Bayanda Mzoneli

About Bayanda Mzoneli

Bayanda Mzoneli is a public servant. He writes in his personal capacity.


21 November 2012

Dear Comrade Lazola Ndamase

I understand you intend participating in the Cosatu Mass Action against etolls on 30th November 2012. I am writing this letter to urge you as a comrade and a friend not to participate in such a mass action.

I presume that your participation might be based on your ideological outlook and, to a certain extent, your lack of information about the details of impending implementation of etolling.

In terms of the ideological outlook, I generally consider myself to be to the left of you. Meaning, I have an ultraleft ideological outlook that borders on anarchy. It is for this reason that I would have understood your participation in the mass action against etolls to be justified.

Hence I agree that roads are a public good. Ideally, the government in a bourgeois democracy should never ask citizens to pay for the use of roads. Commodification of the roads could increase the cost of transport, leading to further impoverishment of the already suffering workers.

However, the ANC government inherited a state that operated in a capitalist economy that favoured one particular race over all others. You and I would agree that successive ANC governments have made substantial progress to redress the historical injustice that was inherited. On the same breath, we will also agree that perhaps more could have been done had the successive ANC governments adopted more radical policies.

Inheriting a racial capitalist economy meant that the fiscal policy had to be directed such that people’s competing social needs are catered for.

A year ago, I am sure you would have agreed and I hope you still agree that the implementation of free (quality) education is as important as it is urgent. The current rates of social grants are important though they do not go far enough. The national health insurance should be implemented urgently so that people do not have to die from preventable and curable diseases. Housing with portable water, electricity and sanitation should be provided to those who are condemned to squatter camps. Quality public roads should be provided to link workers to centres of economic activity and to access to basic service.

The successive ANC governments have provided some relief on access to education through no-fee school and NSFAS. They have provided social grants for kids up to a certain age, increasing access progressively over the recent years. They have provided free health care to certain categories of patients. Houses have been provided, with a certain amount of free basic water and free basic electricity.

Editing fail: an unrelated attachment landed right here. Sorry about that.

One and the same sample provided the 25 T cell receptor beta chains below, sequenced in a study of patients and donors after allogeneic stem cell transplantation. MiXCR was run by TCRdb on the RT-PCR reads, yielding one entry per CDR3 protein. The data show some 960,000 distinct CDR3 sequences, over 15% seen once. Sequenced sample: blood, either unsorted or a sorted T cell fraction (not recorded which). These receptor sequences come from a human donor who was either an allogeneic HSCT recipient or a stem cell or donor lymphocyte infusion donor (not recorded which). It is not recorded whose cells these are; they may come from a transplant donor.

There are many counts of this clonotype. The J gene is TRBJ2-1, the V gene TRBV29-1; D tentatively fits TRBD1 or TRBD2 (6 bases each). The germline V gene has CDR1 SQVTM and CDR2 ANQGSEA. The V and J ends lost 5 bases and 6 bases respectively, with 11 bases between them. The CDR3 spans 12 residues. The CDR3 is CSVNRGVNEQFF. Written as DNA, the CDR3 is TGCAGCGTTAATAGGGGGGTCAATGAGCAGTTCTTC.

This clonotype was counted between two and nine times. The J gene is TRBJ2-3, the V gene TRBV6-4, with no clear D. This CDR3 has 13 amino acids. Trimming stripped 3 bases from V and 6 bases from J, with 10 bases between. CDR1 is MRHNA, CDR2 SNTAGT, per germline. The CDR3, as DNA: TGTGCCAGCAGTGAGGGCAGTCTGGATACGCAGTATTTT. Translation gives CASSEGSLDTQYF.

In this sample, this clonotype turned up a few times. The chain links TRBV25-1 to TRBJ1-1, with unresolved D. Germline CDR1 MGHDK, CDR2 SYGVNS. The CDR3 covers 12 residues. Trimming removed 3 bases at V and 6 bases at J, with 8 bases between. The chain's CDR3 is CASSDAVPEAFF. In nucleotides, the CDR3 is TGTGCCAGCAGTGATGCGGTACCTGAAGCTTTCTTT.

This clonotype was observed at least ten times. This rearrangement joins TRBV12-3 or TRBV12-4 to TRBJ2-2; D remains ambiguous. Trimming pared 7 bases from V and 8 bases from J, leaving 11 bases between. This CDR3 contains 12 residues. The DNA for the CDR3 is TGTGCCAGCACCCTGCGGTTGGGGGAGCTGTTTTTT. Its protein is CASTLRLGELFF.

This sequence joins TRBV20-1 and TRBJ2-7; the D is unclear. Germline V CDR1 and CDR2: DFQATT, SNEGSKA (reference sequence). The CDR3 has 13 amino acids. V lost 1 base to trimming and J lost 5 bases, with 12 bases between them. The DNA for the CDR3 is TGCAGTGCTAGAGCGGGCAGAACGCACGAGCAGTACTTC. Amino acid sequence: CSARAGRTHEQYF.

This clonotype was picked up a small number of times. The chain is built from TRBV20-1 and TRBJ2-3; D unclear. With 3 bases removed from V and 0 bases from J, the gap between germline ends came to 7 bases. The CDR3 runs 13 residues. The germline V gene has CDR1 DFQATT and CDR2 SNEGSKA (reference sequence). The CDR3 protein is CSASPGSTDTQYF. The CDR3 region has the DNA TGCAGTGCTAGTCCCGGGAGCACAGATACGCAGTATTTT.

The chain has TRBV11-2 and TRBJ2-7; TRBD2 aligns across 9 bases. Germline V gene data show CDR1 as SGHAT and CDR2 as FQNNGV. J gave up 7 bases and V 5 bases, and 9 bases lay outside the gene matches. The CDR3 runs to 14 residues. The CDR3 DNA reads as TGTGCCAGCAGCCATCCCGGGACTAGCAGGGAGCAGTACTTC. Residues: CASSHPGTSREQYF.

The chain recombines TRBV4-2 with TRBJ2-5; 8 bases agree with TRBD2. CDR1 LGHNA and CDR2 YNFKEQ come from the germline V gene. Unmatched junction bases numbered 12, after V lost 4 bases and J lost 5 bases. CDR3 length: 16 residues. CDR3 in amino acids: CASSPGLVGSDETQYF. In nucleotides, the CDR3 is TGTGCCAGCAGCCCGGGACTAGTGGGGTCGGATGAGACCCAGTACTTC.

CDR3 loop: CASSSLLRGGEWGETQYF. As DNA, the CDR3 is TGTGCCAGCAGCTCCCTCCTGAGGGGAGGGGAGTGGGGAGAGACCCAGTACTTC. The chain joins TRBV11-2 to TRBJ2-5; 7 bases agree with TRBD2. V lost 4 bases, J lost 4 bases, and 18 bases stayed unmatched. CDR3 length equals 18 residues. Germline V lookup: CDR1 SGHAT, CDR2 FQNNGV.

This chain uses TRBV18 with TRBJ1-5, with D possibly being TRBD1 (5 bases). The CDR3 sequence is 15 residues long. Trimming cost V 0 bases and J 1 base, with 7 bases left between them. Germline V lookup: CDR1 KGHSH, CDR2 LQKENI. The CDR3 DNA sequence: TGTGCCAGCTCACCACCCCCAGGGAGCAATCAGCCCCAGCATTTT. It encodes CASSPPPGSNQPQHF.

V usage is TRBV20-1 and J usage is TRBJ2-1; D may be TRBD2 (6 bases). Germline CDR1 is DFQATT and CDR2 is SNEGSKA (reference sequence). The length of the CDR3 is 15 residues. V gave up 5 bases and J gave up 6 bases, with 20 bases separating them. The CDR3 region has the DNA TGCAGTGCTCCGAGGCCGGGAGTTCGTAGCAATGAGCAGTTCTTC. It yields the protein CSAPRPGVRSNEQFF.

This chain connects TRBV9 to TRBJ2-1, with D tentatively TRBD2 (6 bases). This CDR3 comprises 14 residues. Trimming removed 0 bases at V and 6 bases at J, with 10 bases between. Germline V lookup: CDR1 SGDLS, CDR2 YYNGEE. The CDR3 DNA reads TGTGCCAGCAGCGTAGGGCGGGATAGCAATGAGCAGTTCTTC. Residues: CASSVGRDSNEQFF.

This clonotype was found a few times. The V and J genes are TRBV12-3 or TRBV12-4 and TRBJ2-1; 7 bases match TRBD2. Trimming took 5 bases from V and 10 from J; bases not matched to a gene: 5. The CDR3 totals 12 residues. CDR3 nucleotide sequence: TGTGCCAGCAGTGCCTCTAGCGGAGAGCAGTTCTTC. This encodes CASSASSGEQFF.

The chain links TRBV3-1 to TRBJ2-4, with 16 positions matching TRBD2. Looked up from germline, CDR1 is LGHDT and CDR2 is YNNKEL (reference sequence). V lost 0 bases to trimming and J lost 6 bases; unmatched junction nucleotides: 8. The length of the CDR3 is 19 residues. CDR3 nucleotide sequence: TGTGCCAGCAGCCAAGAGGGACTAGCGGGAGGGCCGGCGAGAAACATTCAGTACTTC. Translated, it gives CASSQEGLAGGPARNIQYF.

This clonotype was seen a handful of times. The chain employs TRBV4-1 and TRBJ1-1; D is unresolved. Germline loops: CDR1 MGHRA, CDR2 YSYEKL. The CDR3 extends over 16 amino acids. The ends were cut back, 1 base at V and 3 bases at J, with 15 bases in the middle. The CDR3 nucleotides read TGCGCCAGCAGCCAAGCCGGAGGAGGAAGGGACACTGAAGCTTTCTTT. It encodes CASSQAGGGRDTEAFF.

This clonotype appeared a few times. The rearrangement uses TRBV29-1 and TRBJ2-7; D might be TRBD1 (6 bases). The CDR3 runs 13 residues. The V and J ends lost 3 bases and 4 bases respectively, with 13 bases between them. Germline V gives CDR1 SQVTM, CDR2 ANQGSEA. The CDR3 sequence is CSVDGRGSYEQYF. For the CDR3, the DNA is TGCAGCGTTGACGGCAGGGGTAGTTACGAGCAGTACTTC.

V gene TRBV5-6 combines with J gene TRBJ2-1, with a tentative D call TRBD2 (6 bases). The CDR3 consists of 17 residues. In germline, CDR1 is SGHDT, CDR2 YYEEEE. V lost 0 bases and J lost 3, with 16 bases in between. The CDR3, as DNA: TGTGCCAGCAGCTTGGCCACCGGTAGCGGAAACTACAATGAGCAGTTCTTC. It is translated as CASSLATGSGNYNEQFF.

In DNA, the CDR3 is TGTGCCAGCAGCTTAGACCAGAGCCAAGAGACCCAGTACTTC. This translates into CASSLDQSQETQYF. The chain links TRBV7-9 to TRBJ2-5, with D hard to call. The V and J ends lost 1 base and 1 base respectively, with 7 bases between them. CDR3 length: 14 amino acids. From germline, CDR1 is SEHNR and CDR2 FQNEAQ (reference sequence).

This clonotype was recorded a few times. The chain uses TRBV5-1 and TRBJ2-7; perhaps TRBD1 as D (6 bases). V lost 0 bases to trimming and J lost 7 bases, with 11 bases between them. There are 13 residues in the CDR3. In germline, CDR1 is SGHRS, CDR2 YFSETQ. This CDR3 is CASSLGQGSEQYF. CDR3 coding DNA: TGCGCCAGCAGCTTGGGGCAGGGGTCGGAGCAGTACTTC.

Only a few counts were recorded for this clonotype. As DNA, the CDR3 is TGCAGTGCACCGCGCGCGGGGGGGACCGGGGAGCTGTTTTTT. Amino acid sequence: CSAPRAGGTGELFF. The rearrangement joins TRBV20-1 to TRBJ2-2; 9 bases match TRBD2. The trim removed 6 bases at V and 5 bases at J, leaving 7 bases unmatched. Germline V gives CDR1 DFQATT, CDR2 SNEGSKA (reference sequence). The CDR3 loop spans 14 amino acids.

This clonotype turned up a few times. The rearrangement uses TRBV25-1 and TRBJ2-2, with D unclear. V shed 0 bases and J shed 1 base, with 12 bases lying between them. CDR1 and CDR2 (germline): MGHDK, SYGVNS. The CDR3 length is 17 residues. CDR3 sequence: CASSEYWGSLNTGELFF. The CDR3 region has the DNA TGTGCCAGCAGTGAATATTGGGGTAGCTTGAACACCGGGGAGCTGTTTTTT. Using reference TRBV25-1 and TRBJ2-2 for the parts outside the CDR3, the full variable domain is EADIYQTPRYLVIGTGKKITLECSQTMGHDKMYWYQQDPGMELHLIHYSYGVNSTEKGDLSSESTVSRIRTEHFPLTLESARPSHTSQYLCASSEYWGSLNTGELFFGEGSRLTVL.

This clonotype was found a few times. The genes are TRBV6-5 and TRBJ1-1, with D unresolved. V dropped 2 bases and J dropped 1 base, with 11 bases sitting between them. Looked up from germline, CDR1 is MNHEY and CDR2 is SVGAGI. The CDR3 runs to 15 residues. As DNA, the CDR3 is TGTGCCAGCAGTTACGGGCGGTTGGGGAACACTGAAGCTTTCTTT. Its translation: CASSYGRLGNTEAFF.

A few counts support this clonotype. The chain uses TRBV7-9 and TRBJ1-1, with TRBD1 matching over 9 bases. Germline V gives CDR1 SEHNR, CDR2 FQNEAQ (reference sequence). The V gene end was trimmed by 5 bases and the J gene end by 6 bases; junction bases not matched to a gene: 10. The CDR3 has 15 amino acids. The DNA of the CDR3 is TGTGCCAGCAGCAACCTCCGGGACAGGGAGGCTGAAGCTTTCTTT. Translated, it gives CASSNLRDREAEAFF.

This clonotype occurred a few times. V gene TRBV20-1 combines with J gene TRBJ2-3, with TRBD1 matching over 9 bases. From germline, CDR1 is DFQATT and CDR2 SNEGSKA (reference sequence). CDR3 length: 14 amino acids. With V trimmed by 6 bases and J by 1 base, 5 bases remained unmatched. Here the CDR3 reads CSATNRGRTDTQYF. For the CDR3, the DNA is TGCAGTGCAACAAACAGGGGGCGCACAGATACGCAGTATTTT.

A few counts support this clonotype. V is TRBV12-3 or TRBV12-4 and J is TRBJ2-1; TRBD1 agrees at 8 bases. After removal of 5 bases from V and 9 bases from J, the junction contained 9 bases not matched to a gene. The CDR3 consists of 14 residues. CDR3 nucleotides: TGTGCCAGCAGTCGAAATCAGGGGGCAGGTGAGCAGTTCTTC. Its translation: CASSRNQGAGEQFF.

The Constitution apportions jurisdictions to various spheres of government. The National Department of Transport, through SANRAL, is responsible for 16 170km of the national road network (as of 31 March 2012, the number may grow as some roads maybe transferred from municipalities or provinces to the national department).

Of the 16 170km of the national road network, 81% are non-toll roads. Hence, you may have noticed that there are toll gates/plazas in some of the roads around the country. This means that the majority of the roads are NOT commodified. The fiscus is able to cover costs of construction and maintenance up to a certain extent. The budget will not always match the competing social needs of the people, therefore tolling is an accepted method of funding road infrastructure where the user of the road pays for using it. In the South African case, less than 20% of the roads are tolled.

I am yet to understand why you want to match for the people of Gauteng not to be tolled, yet, when I go home Empangeni, there are three tolls when driving from Durban. The people who drive from Gauteng to Polokwane have been tolled for years. I am not sure why the elite in Sandton, whom the majority is a particular race, should not be charged for driving on a quality road to OR Tambo airport.

The argument that if tolling is allowed in Gauteng, it will spread to other provinces is not entirely true. As I indicated earlier, tolling has been an aspect of funding of the roads for many years already. Tolling does not necessarily spread by osmosis. One of the lessons that have been learned from the Gauteng Freeway Improvement Project (GFIP) is the importance of consultation and communication. It will be up to any community to choose between waiting until the fiscus is big enough to include the construction/expansion of their road or agree that alternative funding such as tolling be used to provide them with quality roads immediately.